“Failed leadership: When you spend more time talking about what you can’t do rather than what you can do!” – Futurist Jim Carroll
I try really hard in these daily posts to be inspirational, upbeat, and motivational, but in some moments of time, we must draw that inspiration from the opposite of that.
So here’s what we’ve learned in the last few weeks – the ‘active inaction I began talking about as a trend some months ago is very real; the ‘aggressive indecision I’ve highlighted as a leadership failure issue since 2002 is prevalent, and the fast speed of current events can quickly lead to organizational and leadership failure.
We continue to witness this in real-time in my country of Canada; most of us are stunned at what has transpired, horrified by a cancer that exists in our country, and apoplectic with the leadership failure we are witnessing each and every day.
And here’s one basic reality: years from now, the action – or lack thereof – of Ottawa Mayor Jim Watson and Police Chief Peter Sloly will have become a textbook study in the issue of failed leadership. Their legacy will be one of inaction in the face of required action, excuses in the face of expected solutions, and relentlessly issuing talking points with great plans in the absence of actually doing anything. It’s pretty clear that they have no plan, no strategy, and no sense of how to actually do anything. Worse yet, it’s pretty obvious that many in Ottawa police are complicit, aiding and abetting rather than serving and protecting.
Frustration is reaching a dangerous boiling point. The residents of Ottawa, and the vast majority of Canadians, have clearly had enough of dithering, posturing, pronouncements, and blather, all the while witnessing a group of people who give everything they believe with the democratic ideal being given the middle finger. Yesterday, some of them took matters into their own hands, beginning to offer up small bits of resistance in the face of overwhelming idiocy.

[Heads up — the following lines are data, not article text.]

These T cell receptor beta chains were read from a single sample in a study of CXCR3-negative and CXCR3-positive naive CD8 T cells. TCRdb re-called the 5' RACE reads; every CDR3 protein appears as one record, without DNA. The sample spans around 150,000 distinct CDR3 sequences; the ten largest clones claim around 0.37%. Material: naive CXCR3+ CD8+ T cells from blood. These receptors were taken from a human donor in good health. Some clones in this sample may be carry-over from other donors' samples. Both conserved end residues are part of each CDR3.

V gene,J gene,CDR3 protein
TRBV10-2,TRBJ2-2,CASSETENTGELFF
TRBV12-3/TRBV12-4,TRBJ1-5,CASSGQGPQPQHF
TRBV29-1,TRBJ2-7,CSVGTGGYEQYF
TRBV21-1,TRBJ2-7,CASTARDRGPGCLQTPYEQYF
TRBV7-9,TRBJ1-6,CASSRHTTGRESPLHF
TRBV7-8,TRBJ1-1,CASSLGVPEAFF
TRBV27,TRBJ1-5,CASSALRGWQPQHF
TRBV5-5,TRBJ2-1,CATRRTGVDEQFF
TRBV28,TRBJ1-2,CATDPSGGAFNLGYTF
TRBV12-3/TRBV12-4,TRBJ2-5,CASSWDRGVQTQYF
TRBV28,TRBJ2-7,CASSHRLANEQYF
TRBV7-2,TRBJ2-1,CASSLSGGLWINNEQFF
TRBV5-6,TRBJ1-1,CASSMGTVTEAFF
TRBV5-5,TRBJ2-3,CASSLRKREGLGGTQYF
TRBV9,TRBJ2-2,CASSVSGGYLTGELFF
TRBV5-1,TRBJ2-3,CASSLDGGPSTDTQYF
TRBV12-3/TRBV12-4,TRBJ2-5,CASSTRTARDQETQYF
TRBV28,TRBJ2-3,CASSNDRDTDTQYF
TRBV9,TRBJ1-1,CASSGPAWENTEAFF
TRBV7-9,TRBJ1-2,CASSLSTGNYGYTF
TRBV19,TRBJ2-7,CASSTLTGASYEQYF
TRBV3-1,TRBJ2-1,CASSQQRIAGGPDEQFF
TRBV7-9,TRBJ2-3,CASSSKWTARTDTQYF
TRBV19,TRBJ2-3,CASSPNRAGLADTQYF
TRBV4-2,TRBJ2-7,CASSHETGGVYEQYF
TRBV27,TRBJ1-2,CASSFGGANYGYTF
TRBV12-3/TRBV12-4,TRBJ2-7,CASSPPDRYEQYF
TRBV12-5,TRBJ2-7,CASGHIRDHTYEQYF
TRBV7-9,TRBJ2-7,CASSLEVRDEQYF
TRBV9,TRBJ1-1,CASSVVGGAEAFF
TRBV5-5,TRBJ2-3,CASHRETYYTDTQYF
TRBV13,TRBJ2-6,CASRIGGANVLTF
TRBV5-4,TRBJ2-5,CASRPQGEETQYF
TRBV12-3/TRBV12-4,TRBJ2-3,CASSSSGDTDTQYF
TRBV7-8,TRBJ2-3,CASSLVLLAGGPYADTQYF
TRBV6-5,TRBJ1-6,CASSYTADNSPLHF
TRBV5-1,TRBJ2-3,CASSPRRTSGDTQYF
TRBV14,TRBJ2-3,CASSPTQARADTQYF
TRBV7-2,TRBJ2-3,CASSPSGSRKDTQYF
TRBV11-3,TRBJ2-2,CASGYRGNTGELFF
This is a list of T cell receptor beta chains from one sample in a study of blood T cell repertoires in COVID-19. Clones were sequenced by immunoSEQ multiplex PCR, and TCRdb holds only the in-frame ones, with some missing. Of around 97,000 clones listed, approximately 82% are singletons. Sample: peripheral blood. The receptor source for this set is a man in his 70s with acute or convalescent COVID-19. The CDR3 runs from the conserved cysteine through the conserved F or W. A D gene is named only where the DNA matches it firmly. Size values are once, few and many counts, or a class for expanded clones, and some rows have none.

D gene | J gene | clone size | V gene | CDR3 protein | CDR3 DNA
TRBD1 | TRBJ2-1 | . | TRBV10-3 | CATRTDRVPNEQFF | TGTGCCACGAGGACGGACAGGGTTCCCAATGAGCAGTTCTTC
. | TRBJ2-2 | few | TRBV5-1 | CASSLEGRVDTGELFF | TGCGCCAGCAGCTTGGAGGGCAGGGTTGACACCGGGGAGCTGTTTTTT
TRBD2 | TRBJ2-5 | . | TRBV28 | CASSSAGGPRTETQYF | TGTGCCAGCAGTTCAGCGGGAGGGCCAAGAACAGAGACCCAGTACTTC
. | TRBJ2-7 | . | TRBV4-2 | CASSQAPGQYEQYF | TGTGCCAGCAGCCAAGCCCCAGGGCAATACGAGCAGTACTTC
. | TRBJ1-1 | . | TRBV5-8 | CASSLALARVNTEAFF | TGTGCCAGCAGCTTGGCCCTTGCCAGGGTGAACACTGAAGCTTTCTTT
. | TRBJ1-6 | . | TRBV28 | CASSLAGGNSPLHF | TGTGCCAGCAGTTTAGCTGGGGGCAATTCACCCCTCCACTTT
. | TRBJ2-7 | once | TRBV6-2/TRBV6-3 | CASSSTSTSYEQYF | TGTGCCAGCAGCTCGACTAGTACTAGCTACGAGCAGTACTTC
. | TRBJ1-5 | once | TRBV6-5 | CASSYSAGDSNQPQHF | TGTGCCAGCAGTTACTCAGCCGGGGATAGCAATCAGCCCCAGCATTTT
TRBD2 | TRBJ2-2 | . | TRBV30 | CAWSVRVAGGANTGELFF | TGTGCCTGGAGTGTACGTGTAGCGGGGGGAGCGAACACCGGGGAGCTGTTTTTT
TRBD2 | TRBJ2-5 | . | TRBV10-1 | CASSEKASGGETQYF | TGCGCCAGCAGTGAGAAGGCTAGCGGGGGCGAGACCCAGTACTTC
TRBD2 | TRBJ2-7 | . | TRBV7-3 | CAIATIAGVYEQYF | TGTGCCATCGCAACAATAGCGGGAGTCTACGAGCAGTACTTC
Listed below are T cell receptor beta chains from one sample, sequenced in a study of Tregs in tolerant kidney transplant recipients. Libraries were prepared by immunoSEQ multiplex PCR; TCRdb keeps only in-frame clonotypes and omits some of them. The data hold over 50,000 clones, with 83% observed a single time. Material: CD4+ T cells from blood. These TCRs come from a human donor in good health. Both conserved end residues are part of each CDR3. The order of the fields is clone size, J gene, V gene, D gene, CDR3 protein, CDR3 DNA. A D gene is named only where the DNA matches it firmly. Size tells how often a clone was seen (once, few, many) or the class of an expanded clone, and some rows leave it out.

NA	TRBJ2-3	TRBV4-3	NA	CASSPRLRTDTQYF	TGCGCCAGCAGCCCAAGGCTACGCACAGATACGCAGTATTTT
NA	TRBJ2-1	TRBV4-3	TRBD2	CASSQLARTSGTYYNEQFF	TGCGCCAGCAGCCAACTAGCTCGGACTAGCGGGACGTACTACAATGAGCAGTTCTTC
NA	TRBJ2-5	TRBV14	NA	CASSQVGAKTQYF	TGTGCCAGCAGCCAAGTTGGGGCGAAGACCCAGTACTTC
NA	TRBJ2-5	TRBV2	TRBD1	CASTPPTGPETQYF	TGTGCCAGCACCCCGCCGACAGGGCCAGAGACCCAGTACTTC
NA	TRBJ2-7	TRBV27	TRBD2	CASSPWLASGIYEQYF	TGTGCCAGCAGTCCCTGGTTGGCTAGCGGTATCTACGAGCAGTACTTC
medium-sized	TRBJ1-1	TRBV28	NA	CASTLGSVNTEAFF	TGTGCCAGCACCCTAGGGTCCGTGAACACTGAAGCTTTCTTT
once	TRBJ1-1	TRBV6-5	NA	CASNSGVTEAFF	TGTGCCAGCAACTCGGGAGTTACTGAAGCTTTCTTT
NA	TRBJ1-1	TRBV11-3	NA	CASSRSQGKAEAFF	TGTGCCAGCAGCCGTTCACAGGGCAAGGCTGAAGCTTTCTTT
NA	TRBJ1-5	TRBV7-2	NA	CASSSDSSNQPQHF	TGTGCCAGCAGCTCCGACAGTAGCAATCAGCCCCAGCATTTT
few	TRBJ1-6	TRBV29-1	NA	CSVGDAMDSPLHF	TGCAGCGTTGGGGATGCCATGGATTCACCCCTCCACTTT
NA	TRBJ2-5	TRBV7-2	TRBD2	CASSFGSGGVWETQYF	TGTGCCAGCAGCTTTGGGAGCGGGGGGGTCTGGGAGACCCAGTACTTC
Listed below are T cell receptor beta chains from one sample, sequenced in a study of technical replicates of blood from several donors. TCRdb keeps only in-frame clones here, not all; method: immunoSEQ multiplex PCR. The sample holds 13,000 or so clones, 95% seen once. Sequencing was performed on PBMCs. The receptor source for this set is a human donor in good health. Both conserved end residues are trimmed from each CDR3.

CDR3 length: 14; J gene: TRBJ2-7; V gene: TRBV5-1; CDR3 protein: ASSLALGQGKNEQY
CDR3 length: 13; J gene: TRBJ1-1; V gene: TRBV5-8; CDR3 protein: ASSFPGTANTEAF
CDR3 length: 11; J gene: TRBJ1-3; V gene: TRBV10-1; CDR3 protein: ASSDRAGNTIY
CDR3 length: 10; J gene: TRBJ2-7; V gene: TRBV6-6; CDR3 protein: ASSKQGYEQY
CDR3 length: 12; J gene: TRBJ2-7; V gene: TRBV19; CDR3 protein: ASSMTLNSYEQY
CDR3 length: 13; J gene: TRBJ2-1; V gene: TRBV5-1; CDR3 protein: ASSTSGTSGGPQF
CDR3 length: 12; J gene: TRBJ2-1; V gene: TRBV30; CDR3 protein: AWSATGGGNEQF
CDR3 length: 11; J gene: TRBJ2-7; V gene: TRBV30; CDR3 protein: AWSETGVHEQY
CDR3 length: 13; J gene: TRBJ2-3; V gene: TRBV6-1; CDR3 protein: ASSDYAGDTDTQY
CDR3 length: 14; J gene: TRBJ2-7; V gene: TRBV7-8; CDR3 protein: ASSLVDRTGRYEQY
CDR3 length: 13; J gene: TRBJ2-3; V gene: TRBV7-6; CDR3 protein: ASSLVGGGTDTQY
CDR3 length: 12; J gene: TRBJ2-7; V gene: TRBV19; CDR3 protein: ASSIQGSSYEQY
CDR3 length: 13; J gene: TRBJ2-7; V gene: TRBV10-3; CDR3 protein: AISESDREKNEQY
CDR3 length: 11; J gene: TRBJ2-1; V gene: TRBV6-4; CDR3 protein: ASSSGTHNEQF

It’s all not going to end well. A sense of despair, frustration, and anger is settling across this country, and this does not define who we are.
Already almost a week old, this article from the Ottawa Citizen lays bare what happens when incompetence runs up against reality. It’s probably behind a paywall, but I think it important enough that I’ll share the full text here.
Analysis: Multiple failures by police and city allowed demonstrators to gain Ottawa foothold
Ottawa Citizen, Feb 10, 2022
A mix of those against rules to prevent the spread of COVID-19 and individuals calling for the overthrow of the federal government have been in control of parts of the city since Jan. 28.
Multiple failures by Ottawa police and city officials have resulted in what is being called an unprecedented occupation of Ottawa’s downtown core by protesters. The group, a mix of those against rules to prevent the spread of COVID-19 as well as individuals calling for the overthrow of the federal government, have been in control of parts of the city since Jan. 28.
A series of missteps allowed the demonstrators to gain a significant foothold in the city. Here are some key moments.
Intelligence analysts claim there was no way for Canada’s security agencies to know that the Ottawa demonstrations would turn into an occupation of the city. Ottawa police have said they believed the protesters would only stay a short time and then disperse.
But, at least a week before the convoy arrived, some analysts were sounding the alarm that what was headed to Ottawa could be similar to the Jan. 6, 2021, protests in Washington that resulted in a mob storming the Capitol Building. Protest organizers themselves issued their demands on Jan. 22, which, in part, included their desire to take over and run the country. Researchers using open-source material linked some protest participants to far-right groups. Anti-Semitic and various extreme messages, such as a call to execute Prime Minister Justin Trudeau, were already on display before the convoy rolled into Ottawa.
FAILURE TO CONTAIN
How did the protesters take over downtown? They simply drove several hundred vehicles into the core while Ottawa police watched and did nothing. Once the trucks were in place, the brakes on the big rigs were locked down, making them impossible to move.